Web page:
Bethaney - Flashpacker Family January 5, 2013 at 12:50 AM Reply
  6. Pingback: Easy Rider Tour In Dalat Vietnam

  7. Hi, as always a very inspiring post!
    Like to follow you on your trip and definitely am inspired by some of your experiences! I am about to plan my own trip through South East Asia, which will lead me from Kunming to Hanoi, probably also to Sapa. I was wondering if you took the bus from Yunnan to Vietnam, or did you go by train or plane? What are your recommendations? And by the way: I very much like your photos, what kind of camera are you carrying with you?
    Have a good time in Thailand! Looking forward to continue following you!

    David January 20, 2013 at 9:08 AM Reply
    • Hi David!
      Thanks for stopping by! When are you heading to Asia? Feel free to ask us any questions you have – we would love to help. We stayed at the Hump Hostel in Kunming – pretty central and very social and right at the hostel we were able to purchase tickets for the overnight bus from Kunming to the Vietnam border. We also got our Vietnam visas in Kunming (you need to get a visa ahead of time when crossing overland). The visa was around $60 and took 2-3 days – simple process and the hostel can help you get to the embassy (take a local bus from the hostel area to the embassy area). The overnight bus was $25 and we had to take a $6 taxi from the Hump hostel to the bus station. The bus is a sleeper bus with individual beds and the drive was fine. Sometime during the night Chinese officials came on board to check our passports but they returned them to us right away. When you get dropped off you are not at the actual border and need to take a taxi to the border itself – we just hopped in a cab and the driver knew exactly where we were headed – a few dollars. We got to the border around 6-7ish am but it didn’t open until 8am so we just had to wait around. While we were waiting a guy pulled up on a motorbike offering to change our Chinese money into Vietnamese dong which we agreed to since as it turns out you cannot get Vietnamese money outside of Vietnam and we wanted to have at least $15 worth when we entered the country. When the border opens you pass through passport control on the Chinese side, cross a bridge and pass through Vietnamese passport control (7am local time there) and you end up in Lao Cai – an hour outside of Sapa. From there we haggled with a guy about taking a minibus to Sapa which came to pick us up from the border. We each paid 100,000 Vietnamese dong for the ticket ($5) but I think if you get yourself to the train station in Lao Cai you can probably bargain down to 50,000 ($2.50) for the minibus though that does entail getting yourself to the train station. In Sapa we booked the Family Guesthouse and were able to figure out how to get there from where the minibus dropped us off. We had booked the Sapa Sisters trek in advance but I think you can book through the Family Guesthouse.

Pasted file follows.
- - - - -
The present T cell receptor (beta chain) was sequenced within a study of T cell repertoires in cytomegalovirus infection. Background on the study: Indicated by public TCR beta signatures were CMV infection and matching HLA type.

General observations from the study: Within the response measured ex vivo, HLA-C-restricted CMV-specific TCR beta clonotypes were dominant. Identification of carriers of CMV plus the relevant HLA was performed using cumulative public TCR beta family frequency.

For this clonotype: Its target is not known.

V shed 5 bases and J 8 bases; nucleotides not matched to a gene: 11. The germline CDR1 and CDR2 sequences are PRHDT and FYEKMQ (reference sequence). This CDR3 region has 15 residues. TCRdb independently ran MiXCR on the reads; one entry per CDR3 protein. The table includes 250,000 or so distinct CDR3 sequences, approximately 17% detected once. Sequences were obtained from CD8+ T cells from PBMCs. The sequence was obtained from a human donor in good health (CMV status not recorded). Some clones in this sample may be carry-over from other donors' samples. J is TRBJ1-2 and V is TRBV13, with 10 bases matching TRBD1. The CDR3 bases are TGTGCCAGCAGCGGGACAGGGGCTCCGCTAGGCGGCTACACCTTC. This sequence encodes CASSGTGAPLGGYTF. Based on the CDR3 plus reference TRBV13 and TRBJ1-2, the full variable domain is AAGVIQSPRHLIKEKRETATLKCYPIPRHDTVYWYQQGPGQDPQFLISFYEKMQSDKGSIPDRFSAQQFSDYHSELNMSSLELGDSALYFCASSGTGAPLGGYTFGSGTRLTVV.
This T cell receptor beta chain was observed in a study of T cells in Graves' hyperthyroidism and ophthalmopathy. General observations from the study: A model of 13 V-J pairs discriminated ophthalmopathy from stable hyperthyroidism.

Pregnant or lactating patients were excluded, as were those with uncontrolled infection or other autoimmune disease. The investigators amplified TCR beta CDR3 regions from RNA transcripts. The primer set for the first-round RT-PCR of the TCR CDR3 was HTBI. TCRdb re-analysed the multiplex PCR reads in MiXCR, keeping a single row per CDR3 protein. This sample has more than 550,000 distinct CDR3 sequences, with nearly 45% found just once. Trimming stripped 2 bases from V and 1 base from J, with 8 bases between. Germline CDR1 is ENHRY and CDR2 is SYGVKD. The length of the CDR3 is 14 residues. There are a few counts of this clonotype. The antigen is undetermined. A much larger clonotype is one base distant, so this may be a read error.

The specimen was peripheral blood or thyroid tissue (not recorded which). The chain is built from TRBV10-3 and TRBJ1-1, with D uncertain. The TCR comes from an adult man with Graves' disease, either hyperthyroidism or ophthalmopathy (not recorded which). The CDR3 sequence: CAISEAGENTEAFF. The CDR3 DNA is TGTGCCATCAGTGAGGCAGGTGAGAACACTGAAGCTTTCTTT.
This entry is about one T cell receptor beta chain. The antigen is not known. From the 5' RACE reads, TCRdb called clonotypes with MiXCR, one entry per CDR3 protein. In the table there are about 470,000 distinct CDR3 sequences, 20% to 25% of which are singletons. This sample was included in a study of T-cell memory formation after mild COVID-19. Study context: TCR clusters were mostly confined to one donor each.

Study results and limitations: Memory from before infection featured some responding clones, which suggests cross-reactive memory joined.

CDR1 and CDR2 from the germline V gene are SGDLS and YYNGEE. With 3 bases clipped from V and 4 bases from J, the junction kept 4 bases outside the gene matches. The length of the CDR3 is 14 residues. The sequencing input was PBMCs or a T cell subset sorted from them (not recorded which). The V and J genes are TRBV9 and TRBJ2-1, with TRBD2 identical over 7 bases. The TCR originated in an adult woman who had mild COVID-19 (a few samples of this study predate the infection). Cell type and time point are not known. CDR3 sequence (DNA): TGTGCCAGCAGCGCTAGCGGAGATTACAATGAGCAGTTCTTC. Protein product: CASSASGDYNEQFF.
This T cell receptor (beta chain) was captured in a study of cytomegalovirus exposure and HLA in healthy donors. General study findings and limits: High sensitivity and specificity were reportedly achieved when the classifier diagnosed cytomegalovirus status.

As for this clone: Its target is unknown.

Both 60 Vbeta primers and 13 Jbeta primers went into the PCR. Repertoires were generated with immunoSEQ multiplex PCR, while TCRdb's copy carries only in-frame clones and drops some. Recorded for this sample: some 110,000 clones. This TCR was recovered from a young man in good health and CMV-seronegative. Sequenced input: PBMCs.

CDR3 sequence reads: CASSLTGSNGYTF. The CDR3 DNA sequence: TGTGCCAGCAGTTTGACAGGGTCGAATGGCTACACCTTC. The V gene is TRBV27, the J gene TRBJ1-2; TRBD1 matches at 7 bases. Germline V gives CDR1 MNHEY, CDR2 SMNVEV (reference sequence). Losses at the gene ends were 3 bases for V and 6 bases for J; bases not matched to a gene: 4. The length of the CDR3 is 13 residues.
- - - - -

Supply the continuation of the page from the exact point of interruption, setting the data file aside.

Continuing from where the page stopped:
If you are heading to Nanning you can take a bus from there to Hanoi, though if you plan on going to Sapa I think take the Kunming bus is better as it drops you off at the Lao Cai border which is only an hour away from Sapa.
      After our trek we took the minibus back to Lao Cai and took a night train to Hanoi (the guesthouse organized both minibus and train tickets for us which was a big help).
      Hope that helps! Thanks for the photo compliments – I am only a beginner but I use a Canon dslr XSi camera with a 50 mm prime lens (mainly for food photos) and a 18-135 lens for everything else.

      Vicky January 20, 2013 at 9:53 AM Reply
      • Thanks for your quick and detailed response, it’s amazing how you run this blog! Me and my girlfriend will try to make our way from Austria to Singapur overland, crossing Russia und China first. We’ll start in May, which will lead us into rainy Vietnam and neighbouring states in summer. Anyway – we hope to get a fair glimpse of those countries even at that time of the year. Your blog provides great information to us, and thanks for offering further help – quite possible that we ask for your advice again! ;-) David

        David January 20, 2013 at 3:14 PM Reply
  8. I love the idea of supporting local women. Women are often seen as second class citizens in these parts of the world so I am all for emancipating them. Great photos. The scenery looks stunning.

    TammyOnTheMove January 29, 2013 at 12:30 AM Reply